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T-Shirt Basics by Pat Gaines – Part 3

Continued from Part 2

Up to 25 percent of a T-shirt airbrush artist’s income will come from low-cost custom designs. These are categorized by designs that take from 10-25 minutes to paint and range in price from $13 to $25. West Coast Airbrush’s sales strategy is to always offer customers a choice in how we create a design and the price we charge for it.

Why, you may ask? It’s very simple: PEOPLE LIKE CHOICES. You will be very surprised to see how many of your customers will spend far more money on designs than you would ever expect if given choices and a chance to make up their own minds. Granted, giving customers choices does take a little extra time but, if planned right, the trade off is the higher prices you’ll charge for the artwork, or the multiple shirt orders you’ll get from groups and business people.

Here’s how we sell a customer on a low-cost custom design at our stores. A customer comes to our booth with that, “I-know-he’s-going-to-buy-something-look.” He starts off by saying, “I’m Joe and I own a pizzeria. I need some staff shirts for my employees; you know delivery people, waitresses, and maybe one for my wife and I. We went to a silk-screen shop and they said we had to order at least two dozen shirts and even if I did do that, the cost for one or two colors was just too much. Then, I went to a place that did embroidery and while I knew that the prices would be high, I didn’t know they would be that high. Anyway, I thought of your shop and now I’m here. What can you do for me?

I start by saying, “Your situation sounds familiar and I be the silk-screen and the embroidery people didn’t even give you much of a choice of what they could do for that high price, did they?” Joe replies,  “Nope they didn’t! They just shoved it in my face as though they were saying, ‘Take it or leave it. We don’t have time for such a small order.”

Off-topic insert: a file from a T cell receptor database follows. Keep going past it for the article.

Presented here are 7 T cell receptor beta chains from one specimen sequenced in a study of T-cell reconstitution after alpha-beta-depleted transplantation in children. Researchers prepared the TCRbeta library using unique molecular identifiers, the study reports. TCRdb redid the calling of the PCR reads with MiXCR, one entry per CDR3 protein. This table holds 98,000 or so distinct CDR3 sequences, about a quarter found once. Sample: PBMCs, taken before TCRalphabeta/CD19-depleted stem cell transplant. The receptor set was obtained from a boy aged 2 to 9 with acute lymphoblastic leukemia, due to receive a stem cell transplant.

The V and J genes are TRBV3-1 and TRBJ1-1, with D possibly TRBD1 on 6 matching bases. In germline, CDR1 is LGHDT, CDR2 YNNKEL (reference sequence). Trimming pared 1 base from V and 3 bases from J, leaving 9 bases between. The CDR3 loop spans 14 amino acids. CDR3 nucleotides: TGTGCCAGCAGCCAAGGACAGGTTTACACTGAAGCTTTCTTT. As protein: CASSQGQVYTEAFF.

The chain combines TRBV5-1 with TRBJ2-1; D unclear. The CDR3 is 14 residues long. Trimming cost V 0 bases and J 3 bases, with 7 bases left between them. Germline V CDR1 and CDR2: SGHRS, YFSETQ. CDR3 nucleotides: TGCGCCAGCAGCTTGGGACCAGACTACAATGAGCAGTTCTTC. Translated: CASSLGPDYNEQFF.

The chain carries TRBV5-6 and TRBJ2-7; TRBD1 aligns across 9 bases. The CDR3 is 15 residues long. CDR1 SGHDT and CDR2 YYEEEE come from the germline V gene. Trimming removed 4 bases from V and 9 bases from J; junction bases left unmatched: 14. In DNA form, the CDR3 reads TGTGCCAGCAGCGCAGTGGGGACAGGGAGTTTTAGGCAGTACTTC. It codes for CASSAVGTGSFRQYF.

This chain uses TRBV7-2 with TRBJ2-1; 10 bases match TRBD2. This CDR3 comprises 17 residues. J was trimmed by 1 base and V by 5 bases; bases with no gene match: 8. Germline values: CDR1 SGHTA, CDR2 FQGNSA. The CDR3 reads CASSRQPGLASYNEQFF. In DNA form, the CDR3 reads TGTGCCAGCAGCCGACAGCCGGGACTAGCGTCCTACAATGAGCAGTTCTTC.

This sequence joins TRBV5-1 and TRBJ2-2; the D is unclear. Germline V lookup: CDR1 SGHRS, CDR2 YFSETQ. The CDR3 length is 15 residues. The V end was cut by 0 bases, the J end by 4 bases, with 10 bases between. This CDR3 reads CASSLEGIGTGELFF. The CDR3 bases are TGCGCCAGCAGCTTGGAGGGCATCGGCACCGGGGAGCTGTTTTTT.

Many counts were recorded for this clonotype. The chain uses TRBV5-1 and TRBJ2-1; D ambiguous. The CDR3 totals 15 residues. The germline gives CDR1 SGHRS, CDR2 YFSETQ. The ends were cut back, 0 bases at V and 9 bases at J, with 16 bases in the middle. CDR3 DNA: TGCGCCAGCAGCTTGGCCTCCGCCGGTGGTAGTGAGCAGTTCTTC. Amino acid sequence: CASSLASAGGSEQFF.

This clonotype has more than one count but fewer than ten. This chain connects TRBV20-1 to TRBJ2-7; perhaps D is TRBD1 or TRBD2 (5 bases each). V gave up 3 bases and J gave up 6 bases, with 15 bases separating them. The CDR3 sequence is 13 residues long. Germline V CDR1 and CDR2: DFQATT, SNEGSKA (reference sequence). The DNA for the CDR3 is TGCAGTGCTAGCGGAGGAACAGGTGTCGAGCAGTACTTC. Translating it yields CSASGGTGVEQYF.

“Imagine that,” I continue. “Well, I’m going to give you plenty of choices. I’ve got a shirt for every person on your staff and a great idea for a special shirt for you and your wife.”

fig 1

I invite Joe to look at my low-end custom example photo album featuring samples of lettering, designs from simple to complex, and clip-art that I have collected. First, I show him example photos of designs that are made up of lettering only. I explain that this type of design would be well suited for delivery people; something inexpensive so he could afford five or six of them. The price on this type of design would range from $6 to $10, depending on how elaborate he wants the design to be. I show Joe three examples of lettering designs (Figures 1, 2 & 3). I also explain that with a multiple-shirt order, he will receive a discount of a least $1 off the price of each blank shirt.

fig 2

From experience, I know that Joe is most likely going to choose a lowcost design for this category of employee, but he’s not finished yet, and I don’t want him to feel pressured into something he’s not comfortable with.

fig 3

Joe makes his first order of six shirts with the $6 low-cost lettering design. The total cost so far i s six shirts at $6.95 each totaling $41.70, plus 6 designs at $6.00 each totaling $36.